According to the Arthritis Foundation, osteoarthritis affects about 27 million Americans.
Osteoarthritis (OA) is most common in the knees, hips, lower back, neck, small joints of the fingers, and the bases of the thumb and big toe.
Cartilage covers the end of each bone. It provides a smooth gliding surface for easy joint motion and acts as a cushion between the bones. In people with OA, the cartilage breaks down, resulting in pain, swelling, and problems moving the joint.
Though arthritis can occur just about anywhere there is a joint, according to the American College of Rheumatology, the lifetime risk of developing OA in the knee is about 46 percent. As a result, the knee one of the most common areas affected.
There is no cure for OA, but there are things that can be done to reduce pain and improve knee function.
Physical exercise is useful in treating OA. Exercise can help to improve muscle strength, decrease joint pain and stiffness, and also lower the chance of disability due to OA.
Why is it important?
Firm midsoles are very important for stopping feet from rolling inwardly too much.
The type of athletic shoes that people with OA of the knee wear are very important. As a result, people should take care to find the right type of shoe to wear.
The right type of shoe is important whether performing normal daily activities or walking or running to get in some exercise.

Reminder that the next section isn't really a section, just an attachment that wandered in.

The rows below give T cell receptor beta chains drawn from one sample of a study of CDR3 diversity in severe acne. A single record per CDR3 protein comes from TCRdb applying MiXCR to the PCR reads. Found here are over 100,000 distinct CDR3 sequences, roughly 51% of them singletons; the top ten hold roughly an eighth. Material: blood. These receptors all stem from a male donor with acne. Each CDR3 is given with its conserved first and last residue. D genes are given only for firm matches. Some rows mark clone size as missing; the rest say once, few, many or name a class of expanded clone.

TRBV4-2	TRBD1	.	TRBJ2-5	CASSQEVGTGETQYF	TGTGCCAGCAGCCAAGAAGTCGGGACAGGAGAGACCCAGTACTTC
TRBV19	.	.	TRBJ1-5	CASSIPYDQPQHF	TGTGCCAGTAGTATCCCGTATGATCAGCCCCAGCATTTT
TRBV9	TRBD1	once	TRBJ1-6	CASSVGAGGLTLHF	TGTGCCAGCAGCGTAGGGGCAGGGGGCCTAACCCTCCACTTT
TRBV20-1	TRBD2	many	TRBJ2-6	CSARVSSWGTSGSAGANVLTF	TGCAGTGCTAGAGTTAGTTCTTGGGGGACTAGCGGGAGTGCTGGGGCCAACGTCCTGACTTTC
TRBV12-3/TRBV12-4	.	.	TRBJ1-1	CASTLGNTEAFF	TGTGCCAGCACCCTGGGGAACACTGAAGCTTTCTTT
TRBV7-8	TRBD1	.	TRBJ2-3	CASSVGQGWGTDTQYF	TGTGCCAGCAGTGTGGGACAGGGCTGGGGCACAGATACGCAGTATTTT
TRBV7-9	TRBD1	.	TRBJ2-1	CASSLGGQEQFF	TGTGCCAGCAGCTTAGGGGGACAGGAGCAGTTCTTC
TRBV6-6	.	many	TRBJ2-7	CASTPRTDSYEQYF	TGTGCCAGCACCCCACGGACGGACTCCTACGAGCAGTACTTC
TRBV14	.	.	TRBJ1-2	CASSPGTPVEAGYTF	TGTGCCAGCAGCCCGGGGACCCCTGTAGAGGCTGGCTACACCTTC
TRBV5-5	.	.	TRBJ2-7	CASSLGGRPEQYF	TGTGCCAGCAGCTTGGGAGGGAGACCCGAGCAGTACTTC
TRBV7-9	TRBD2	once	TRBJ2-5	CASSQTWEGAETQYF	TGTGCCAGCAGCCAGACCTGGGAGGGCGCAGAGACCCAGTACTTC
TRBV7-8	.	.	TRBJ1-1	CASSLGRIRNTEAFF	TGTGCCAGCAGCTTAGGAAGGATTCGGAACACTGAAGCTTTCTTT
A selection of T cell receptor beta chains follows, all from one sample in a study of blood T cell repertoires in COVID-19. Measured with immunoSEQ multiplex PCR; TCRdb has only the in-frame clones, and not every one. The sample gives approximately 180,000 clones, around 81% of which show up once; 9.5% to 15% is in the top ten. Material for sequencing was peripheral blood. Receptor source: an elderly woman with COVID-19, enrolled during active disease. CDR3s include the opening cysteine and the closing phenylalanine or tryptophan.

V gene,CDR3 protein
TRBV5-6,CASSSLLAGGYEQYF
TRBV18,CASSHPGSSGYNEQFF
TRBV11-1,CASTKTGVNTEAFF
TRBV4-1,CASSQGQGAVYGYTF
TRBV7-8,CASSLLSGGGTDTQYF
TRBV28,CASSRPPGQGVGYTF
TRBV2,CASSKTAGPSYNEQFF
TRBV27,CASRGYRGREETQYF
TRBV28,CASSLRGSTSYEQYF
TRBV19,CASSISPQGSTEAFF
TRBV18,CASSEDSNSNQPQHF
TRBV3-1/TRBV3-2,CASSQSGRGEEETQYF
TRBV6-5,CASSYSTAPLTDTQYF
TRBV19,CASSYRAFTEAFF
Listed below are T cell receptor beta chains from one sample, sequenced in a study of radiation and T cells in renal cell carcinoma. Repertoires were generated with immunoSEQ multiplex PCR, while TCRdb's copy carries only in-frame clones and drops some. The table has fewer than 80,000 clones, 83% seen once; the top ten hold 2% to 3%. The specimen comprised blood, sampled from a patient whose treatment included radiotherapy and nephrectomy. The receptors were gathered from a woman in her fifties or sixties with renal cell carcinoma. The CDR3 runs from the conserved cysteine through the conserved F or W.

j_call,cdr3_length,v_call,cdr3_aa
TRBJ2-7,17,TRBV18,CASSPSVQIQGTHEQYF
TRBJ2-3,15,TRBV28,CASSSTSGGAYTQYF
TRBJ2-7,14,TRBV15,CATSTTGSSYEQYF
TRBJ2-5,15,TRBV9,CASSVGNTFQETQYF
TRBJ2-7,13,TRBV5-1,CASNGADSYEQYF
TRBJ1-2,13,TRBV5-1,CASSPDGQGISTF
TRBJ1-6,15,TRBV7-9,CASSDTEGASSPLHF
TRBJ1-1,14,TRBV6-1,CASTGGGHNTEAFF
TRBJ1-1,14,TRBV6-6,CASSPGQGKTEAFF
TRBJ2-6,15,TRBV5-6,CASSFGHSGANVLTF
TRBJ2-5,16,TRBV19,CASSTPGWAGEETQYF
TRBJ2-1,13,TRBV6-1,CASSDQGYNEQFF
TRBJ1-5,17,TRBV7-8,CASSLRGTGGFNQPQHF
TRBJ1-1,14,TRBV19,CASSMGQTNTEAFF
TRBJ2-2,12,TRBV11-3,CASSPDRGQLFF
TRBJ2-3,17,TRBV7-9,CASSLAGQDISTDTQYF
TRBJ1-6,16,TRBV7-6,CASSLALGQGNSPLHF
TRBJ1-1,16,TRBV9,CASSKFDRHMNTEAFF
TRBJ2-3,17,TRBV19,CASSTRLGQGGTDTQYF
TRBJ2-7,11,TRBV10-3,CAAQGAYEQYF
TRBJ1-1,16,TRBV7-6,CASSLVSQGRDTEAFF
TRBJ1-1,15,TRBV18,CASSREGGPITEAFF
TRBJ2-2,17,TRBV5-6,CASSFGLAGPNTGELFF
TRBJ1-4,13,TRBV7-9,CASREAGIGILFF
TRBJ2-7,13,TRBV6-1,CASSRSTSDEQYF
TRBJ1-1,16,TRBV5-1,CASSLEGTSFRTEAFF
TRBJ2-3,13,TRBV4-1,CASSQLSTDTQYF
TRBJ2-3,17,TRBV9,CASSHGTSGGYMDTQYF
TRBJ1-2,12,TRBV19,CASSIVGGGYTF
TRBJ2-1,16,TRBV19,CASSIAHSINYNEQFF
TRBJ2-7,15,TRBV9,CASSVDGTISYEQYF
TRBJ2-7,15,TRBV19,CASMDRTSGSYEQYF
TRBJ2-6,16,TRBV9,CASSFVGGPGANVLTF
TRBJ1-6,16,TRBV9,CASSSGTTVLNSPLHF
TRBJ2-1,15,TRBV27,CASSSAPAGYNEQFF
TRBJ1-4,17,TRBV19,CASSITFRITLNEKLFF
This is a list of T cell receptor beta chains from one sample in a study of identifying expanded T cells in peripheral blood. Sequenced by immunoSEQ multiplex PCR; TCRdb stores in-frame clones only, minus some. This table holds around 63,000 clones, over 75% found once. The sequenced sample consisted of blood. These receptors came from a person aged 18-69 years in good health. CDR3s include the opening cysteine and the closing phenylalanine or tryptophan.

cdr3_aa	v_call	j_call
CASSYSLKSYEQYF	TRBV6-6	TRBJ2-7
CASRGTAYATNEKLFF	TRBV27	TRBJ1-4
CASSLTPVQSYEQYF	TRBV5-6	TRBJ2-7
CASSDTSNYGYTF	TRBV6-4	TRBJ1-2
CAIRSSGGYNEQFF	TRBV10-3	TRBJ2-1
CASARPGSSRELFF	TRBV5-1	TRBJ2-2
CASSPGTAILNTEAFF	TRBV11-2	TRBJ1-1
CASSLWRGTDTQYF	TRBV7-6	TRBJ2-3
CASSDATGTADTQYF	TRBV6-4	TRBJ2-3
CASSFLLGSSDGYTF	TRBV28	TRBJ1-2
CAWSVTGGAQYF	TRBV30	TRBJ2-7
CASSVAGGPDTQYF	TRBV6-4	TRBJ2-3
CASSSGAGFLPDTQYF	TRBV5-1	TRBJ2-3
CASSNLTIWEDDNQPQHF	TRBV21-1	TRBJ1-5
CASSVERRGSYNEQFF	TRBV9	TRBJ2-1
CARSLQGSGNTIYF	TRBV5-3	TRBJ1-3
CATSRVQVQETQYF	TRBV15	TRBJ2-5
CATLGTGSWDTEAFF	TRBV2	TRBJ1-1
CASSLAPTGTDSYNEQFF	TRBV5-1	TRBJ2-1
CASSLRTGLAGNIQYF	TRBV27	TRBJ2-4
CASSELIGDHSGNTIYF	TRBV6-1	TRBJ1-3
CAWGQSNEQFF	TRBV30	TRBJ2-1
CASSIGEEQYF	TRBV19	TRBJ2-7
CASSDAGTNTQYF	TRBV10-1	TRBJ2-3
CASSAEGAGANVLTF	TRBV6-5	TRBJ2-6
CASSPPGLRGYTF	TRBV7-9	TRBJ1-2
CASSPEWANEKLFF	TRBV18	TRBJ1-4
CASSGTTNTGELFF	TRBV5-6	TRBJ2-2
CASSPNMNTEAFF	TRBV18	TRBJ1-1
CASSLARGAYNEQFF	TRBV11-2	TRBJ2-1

Wearing the wrong type of shoe only makes existing problems worse, and can cause damage and complication to the many joints in the feet.
The kind of shoes that people wear impacts directly on the load put on the knee joints. Elevated joint loads during walking can cause OA to progress more rapidly.
If someone has OA of the knee, the right shoe can help to reduce or even eliminate foot pain which plays a huge role in mobility.
Here are some key points about athletic shoes. More detail and supporting information is in the main article.
- Stability shoes help control how the foot rolls when walking and running
- Neutral shoes are easy to combine with inserts or specially designed insoles
- Shoes with good cushioning reduce shock to the knees
- Arch supports help with weight distribution
- Laces can reduce pressure on the outside of the foot
Athletic shoes fall into two main categories: stability and neutral shoes.
Stability and neutral are the two main types of athletic shoe.
Stability shoes are composed of a dense, cushioned midsole and a heel that is designed to help control motion and overpronation. Overpronation refers to the tendency of the foot to roll inward more than it needs to for weight distribution and shock absorption.
Stability shoes help to take the weight off of the ball of the foot which is very important for people with OA of the knee. For those whose feet roll unevenly, stability shoes also provide good cushioning and motion control.
Neutral shoes do not correct for uneven foot rolling but offer good shock absorption and cushioning. The neutral design also makes it easy to add an insert or custom-molded orthotic, which are commonly prescribed for people with arthritis.
People who are not sure whether their feet roll normally, a podiatrist, orthopedic surgeon or a store specializing in athletic shoes can help. They can look at the distinctive wear patterns of running or walking shoes and determine if they were caused by abnormal pronation.
Neutral sneakers are usually better for walkers and runners with normal pronation and no physical problems. People whose feet do not roll inwardly enough or have issues due to injury or age should look for a shoe that addresses their specific problems.
Tips for choosing